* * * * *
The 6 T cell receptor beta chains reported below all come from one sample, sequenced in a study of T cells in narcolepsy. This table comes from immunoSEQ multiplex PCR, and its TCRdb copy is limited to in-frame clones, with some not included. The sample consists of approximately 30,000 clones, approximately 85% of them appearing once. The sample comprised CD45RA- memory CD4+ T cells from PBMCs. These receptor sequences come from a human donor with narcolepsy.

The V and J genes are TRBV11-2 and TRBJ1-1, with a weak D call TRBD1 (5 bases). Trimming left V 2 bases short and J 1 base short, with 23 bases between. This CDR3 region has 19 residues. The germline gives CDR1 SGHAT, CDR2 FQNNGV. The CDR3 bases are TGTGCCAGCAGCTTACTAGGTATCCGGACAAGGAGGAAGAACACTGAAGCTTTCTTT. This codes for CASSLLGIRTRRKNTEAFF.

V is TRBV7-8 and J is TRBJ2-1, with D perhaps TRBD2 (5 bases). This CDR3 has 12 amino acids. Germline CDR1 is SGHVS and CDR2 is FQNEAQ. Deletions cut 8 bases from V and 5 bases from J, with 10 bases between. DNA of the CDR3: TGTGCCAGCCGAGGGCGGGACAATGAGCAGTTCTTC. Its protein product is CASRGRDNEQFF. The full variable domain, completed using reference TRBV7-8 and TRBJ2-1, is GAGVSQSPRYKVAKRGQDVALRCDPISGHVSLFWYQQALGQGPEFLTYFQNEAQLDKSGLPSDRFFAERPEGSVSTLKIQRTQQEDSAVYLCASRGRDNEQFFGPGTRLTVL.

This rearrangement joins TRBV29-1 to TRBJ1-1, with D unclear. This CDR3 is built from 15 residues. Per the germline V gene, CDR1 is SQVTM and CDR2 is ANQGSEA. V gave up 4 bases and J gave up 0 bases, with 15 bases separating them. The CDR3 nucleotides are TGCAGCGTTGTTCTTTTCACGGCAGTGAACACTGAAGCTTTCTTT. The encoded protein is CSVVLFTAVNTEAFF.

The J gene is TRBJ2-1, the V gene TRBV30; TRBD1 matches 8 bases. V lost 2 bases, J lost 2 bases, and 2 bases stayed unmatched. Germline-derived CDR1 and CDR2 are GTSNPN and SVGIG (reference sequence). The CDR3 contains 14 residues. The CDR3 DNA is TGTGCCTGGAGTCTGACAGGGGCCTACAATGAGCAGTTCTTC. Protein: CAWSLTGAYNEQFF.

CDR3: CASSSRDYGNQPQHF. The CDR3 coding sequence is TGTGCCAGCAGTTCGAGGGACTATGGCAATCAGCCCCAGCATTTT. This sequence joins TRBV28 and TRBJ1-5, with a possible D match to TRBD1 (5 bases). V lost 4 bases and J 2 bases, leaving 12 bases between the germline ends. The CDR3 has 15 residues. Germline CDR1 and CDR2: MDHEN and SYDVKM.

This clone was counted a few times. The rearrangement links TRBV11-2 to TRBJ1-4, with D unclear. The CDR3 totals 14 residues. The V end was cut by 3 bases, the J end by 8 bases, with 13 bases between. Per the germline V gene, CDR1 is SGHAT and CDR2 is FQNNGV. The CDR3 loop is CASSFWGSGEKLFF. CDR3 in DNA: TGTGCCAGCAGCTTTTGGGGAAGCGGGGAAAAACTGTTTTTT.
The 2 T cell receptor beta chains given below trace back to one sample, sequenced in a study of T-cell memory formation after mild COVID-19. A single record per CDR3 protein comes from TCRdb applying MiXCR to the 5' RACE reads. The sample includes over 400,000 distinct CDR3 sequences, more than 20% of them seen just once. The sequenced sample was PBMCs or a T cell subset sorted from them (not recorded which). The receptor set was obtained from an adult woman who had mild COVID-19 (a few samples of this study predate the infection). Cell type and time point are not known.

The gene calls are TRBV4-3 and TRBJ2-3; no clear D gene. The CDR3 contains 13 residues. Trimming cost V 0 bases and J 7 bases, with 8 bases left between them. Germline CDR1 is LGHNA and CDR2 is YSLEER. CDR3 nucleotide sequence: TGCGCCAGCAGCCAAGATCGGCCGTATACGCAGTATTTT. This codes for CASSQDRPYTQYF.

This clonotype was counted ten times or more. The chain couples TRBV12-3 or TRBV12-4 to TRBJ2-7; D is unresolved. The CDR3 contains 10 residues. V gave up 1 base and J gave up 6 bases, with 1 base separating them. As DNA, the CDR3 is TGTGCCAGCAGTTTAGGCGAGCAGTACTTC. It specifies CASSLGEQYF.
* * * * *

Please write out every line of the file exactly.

The 6 T cell receptor beta chains reported below all come from one sample, sequenced in a study of T cells in narcolepsy. This table comes from immunoSEQ multiplex PCR, and its TCRdb copy is limited to in-frame clones, with some not included. The sample consists of approximately 30,000 clones, approximately 85% of them appearing once. The sample comprised CD45RA- memory CD4+ T cells from PBMCs. These receptor sequences come from a human donor with narcolepsy.

The V and J genes are TRBV11-2 and TRBJ1-1, with a weak D call TRBD1 (5 bases). Trimming left V 2 bases short and J 1 base short, with 23 bases between. This CDR3 region has 19 residues. The germline gives CDR1 SGHAT, CDR2 FQNNGV. The CDR3 bases are TGTGCCAGCAGCTTACTAGGTATCCGGACAAGGAGGAAGAACACTGAAGCTTTCTTT. This codes for CASSLLGIRTRRKNTEAFF.

V is TRBV7-8 and J is TRBJ2-1, with D perhaps TRBD2 (5 bases). This CDR3 has 12 amino acids. Germline CDR1 is SGHVS and CDR2 is FQNEAQ. Deletions cut 8 bases from V and 5 bases from J, with 10 bases between. DNA of the CDR3: TGTGCCAGCCGAGGGCGGGACAATGAGCAGTTCTTC. Its protein product is CASRGRDNEQFF. The full variable domain, completed using reference TRBV7-8 and TRBJ2-1, is GAGVSQSPRYKVAKRGQDVALRCDPISGHVSLFWYQQALGQGPEFLTYFQNEAQLDKSGLPSDRFFAERPEGSVSTLKIQRTQQEDSAVYLCASRGRDNEQFFGPGTRLTVL.

This rearrangement joins TRBV29-1 to TRBJ1-1, with D unclear. This CDR3 is built from 15 residues. Per the germline V gene, CDR1 is SQVTM and CDR2 is ANQGSEA. V gave up 4 bases and J gave up 0 bases, with 15 bases separating them. The CDR3 nucleotides are TGCAGCGTTGTTCTTTTCACGGCAGTGAACACTGAAGCTTTCTTT. The encoded protein is CSVVLFTAVNTEAFF.

The J gene is TRBJ2-1, the V gene TRBV30; TRBD1 matches 8 bases. V lost 2 bases, J lost 2 bases, and 2 bases stayed unmatched. Germline-derived CDR1 and CDR2 are GTSNPN and SVGIG (reference sequence). The CDR3 contains 14 residues. The CDR3 DNA is TGTGCCTGGAGTCTGACAGGGGCCTACAATGAGCAGTTCTTC. Protein: CAWSLTGAYNEQFF.

CDR3: CASSSRDYGNQPQHF. The CDR3 coding sequence is TGTGCCAGCAGTTCGAGGGACTATGGCAATCAGCCCCAGCATTTT. This sequence joins TRBV28 and TRBJ1-5, with a possible D match to TRBD1 (5 bases). V lost 4 bases and J 2 bases, leaving 12 bases between the germline ends. The CDR3 has 15 residues. Germline CDR1 and CDR2: MDHEN and SYDVKM.

This clone was counted a few times. The rearrangement links TRBV11-2 to TRBJ1-4, with D unclear. The CDR3 totals 14 residues. The V end was cut by 3 bases, the J end by 8 bases, with 13 bases between. Per the germline V gene, CDR1 is SGHAT and CDR2 is FQNNGV. The CDR3 loop is CASSFWGSGEKLFF. CDR3 in DNA: TGTGCCAGCAGCTTTTGGGGAAGCGGGGAAAAACTGTTTTTT.
The 2 T cell receptor beta chains given below trace back to one sample, sequenced in a study of T-cell memory formation after mild COVID-19. A single record per CDR3 protein comes from TCRdb applying MiXCR to the 5' RACE reads. The sample includes over 400,000 distinct CDR3 sequences, more than 20% of them seen just once. The sequenced sample was PBMCs or a T cell subset sorted from them (not recorded which). The receptor set was obtained from an adult woman who had mild COVID-19 (a few samples of this study predate the infection). Cell type and time point are not known.

The gene calls are TRBV4-3 and TRBJ2-3; no clear D gene. The CDR3 contains 13 residues. Trimming cost V 0 bases and J 7 bases, with 8 bases left between them. Germline CDR1 is LGHNA and CDR2 is YSLEER. CDR3 nucleotide sequence: TGCGCCAGCAGCCAAGATCGGCCGTATACGCAGTATTTT. This codes for CASSQDRPYTQYF.

This clonotype was counted ten times or more. The chain couples TRBV12-3 or TRBV12-4 to TRBJ2-7; D is unresolved. The CDR3 contains 10 residues. V gave up 1 base and J gave up 6 bases, with 1 base separating them. As DNA, the CDR3 is TGTGCCAGCAGTTTAGGCGAGCAGTACTTC. It specifies CASSLGEQYF.